Archive for the ‘Side Dishes’ Category

Smoked Onion

October 23, 2007

     Grilled onions are a favorite add on to accompany most grilled meats in my house.  Usually a little butter, salt and pepper, and onto the grates.  I had this little cast iron butter pot and noticed an onion fit just right into it.  So, I took a 1015 (Texas sweet onion), and cut a little off the top and peeled off the outer layers.  I did not trim the root end of it.  I them made slices from the top, making sure not to cut all the way through the bottom.  Then, seperate the “petals” some and place into the pot(you could use some crumpled foil to make a bowl).  Top with a good helping of butter, salt, pepper and BBQ rub.  Smoke or grill untill the onion is soft.  It will come out like a grilled/smoked bloomin’ onion.

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Fat Iron Steak

April 11, 2007

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     Flat Iron Steaks are gaining in popularity.  They are actually a cut from Chuck roasts.  It’s also known as a Top Blade Steak.  There is some more history HERE.  Grilling is fairly easy, either over charcoal or gas.  Season both sides (salt, pepper and garlic powder are my choice).  Place steak on the grill over a medium heat for about 8 minutes per side.  Internal temps should be about 145* for a rare to medium rare.  Overcooking (anything over medium) will make this cut tough.  Allow the steak to rest for about 10 min and slice into thin strips to serve.  I sliced a russet potato and a Texas 1015 sweet onion and seasoned with salt and pepper.  The sides were grilled along side the steak until they were tender.

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Here’s the meal brought together.

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Black Eyed Peas

January 1, 2007

     New Years calls for black eyed peas.  It’s a traditional to eat these on New Year’s Day for good luck.  I started this batch with about 2 pounds of peas , some diced ham, 2 smoked ham hocks, a couple of Bay leaves, some diced onion, garlic powder,  salt and pepper.  Add enough water to cover.  I also threw in a split jalapeno.  This batch was cooked on the stove for a couple of hours until peas were soft.  I then shredded the hocks into the peas.  I put about a half cup of the cooked peas and pureed them in a blender with some of the juices.  The blended peas were stirred back into the peas to thicken the juices.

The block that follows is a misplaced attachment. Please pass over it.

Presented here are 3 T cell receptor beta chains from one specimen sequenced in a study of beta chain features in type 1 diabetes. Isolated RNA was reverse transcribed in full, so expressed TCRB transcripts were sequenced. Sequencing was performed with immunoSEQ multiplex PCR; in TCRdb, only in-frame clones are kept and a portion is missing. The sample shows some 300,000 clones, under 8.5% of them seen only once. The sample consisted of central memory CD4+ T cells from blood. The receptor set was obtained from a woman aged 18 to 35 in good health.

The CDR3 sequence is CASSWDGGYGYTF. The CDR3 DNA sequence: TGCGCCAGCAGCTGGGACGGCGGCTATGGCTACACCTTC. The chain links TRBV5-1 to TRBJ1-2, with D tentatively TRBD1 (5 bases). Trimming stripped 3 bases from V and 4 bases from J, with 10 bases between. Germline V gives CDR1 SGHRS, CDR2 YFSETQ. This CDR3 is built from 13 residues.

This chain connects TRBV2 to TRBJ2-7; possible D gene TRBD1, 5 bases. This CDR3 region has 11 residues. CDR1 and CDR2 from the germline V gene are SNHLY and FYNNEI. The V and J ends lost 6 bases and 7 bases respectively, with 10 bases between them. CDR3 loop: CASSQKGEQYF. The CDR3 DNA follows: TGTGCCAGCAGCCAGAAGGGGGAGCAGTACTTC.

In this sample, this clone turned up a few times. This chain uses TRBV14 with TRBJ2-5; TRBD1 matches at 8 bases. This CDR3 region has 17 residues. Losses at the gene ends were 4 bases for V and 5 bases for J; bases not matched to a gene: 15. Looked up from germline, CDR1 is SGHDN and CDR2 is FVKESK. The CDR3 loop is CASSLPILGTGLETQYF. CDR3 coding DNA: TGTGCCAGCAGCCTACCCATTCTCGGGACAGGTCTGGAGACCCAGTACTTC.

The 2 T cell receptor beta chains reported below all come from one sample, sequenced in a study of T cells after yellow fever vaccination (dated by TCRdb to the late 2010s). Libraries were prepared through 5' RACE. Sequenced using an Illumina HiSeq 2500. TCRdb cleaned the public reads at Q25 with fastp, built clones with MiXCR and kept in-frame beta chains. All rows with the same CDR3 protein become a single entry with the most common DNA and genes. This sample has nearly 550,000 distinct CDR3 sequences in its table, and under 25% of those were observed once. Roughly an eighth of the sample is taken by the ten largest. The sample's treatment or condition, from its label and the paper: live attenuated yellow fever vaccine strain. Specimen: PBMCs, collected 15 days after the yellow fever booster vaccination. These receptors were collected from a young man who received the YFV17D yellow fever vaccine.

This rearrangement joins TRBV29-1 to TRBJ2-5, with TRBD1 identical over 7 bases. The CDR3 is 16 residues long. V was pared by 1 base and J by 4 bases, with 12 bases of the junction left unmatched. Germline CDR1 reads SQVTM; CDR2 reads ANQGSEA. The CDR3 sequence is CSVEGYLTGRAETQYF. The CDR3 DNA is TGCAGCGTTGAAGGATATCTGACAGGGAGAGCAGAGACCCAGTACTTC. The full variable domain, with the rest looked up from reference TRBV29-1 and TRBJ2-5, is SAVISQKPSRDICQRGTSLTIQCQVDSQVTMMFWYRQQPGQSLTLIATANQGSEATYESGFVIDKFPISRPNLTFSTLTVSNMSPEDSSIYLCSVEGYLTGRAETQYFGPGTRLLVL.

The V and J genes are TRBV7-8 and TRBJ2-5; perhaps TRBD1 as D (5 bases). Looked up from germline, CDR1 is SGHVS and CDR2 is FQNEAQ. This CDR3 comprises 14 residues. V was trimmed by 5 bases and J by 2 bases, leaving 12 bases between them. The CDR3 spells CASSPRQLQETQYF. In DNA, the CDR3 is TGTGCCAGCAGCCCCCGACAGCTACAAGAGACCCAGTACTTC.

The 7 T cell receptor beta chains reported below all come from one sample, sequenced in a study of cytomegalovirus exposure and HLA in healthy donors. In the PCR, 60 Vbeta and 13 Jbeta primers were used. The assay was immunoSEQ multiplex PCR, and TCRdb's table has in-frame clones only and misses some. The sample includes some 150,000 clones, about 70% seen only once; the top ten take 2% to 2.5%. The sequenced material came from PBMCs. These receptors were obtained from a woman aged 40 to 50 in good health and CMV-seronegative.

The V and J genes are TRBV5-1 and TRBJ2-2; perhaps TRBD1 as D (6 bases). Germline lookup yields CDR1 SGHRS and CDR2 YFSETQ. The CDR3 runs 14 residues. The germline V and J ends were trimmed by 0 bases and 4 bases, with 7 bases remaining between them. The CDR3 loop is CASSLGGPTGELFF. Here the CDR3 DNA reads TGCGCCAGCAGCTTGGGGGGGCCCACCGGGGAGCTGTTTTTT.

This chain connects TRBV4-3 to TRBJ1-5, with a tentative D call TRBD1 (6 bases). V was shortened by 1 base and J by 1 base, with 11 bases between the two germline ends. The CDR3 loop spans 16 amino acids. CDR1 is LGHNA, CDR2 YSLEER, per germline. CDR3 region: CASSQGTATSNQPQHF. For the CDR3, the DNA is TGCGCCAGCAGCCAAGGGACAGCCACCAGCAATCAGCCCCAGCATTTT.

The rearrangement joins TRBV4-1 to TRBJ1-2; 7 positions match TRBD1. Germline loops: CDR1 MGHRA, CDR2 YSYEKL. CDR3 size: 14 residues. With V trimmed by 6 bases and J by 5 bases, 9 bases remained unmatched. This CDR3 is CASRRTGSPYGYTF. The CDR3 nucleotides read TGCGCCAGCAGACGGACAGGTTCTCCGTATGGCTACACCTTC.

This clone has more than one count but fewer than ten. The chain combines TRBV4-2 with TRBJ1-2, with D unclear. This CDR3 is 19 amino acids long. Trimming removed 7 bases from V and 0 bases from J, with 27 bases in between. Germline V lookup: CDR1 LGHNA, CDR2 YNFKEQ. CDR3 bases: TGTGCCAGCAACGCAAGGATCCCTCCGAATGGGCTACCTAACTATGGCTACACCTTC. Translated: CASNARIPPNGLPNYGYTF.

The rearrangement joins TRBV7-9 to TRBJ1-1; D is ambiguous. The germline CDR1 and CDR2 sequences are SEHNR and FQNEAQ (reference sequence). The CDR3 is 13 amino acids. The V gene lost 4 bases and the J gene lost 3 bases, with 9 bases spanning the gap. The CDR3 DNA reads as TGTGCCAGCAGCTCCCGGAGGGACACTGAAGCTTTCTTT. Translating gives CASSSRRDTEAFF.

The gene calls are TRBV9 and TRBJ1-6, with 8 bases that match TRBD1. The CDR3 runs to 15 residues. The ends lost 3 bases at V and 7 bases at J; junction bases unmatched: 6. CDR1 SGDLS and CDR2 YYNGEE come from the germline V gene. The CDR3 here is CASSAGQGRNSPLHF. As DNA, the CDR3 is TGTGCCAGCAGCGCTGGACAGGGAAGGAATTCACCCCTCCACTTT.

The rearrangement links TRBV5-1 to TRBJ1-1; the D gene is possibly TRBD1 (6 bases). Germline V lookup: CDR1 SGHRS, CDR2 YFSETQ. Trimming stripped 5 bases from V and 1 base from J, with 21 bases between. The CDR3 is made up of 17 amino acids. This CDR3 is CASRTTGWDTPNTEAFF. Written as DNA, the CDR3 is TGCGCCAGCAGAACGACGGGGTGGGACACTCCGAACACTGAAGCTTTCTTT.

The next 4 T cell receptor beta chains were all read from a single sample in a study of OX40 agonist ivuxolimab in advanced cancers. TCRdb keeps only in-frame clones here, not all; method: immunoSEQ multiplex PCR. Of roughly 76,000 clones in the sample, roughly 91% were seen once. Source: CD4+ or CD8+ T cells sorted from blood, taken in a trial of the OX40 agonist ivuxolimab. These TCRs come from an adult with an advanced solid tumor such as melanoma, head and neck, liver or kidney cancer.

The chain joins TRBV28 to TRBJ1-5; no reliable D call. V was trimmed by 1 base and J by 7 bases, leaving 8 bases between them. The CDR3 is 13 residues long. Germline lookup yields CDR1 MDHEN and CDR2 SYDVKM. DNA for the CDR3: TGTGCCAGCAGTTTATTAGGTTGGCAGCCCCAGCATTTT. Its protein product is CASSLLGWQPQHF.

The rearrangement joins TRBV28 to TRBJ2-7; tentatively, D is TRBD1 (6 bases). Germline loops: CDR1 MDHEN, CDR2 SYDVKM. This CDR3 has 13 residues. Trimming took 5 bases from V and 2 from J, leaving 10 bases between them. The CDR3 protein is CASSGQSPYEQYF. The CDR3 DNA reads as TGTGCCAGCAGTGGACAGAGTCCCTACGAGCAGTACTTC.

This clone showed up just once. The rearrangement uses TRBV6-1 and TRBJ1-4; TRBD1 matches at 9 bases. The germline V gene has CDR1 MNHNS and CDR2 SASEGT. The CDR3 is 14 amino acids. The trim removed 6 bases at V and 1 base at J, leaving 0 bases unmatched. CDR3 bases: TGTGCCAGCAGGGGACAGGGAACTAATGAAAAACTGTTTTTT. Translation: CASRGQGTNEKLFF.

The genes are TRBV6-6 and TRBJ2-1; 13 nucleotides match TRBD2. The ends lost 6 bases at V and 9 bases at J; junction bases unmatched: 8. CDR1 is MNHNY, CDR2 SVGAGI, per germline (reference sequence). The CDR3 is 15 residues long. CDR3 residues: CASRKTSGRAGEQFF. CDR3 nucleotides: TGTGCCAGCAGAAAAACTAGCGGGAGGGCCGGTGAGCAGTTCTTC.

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      A skillet of cornbread was made to accompany the black eyed peas.  I like to split my slice of cornbread and add butter.  Then scoop the peas on top allowing the juice to absorb into it.

Texas Pit Beans

December 1, 2006

     With the cold icy weather, I needed to cook something.  I decided to try the Texas Pit Beans recipe from Peace, Love & Barbecue.  This is Vencil Mares’ (from The Taylor Cafe’ in Tayor, TX) recipe.  Texas pintos aren’t sweet like other Southern baked beans.  Pintos are a staple in most Texas BBQ joints.  I soaked the beans overnight, and have them in the crockpot now.  I’ll update with picks when done in a few hours.

 Update:  I let them cook almost 12 hours on low.  They came out really good.  This was another recipe on my BBQ book “to do” list.

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Texas Pit Beans

From Peace, Love and BBQ

  • 1 pound dried pinto beans

  • 2 cups minced yellow onion

  • 1 cup chopped bacon

  • 1/4 cup chili powder

  • 1 tablespoon kosher salt, finely ground (I ran it through a coffee grinder I use for spices only)

     Wash beans and sort through them to remove any foreign particles and broken beans.

Put beans in a large bowl or saucepan and cover with cool water by at least 3 inches.  Soak overnight.

     Drain and rinse the beans and put them in a large saucepan.  Add onions, bacon, chili powder and salt, and cover with cool water by 3 inches.  Bring to a boil, then lower heat and simmer, stirring occasionally, for 2 hours, until beans are very tender.

     You can also cook the beans in a slow cooker or Crockpot.  Prepare as above, but add 6 cups of water.  Cook on medium for 6-8 hours, adding water if necessary to keep beans covered.

 My notes: I cooked in the crockpot on high for 1 hour, then low for about 10 hours.  You can’t overcook pintos.  Check bean tenderness to determine when done.  I serve as is with condiments on the side.  Condements are usually hot sauce, sliced pickled jalapenos and salt and pepper.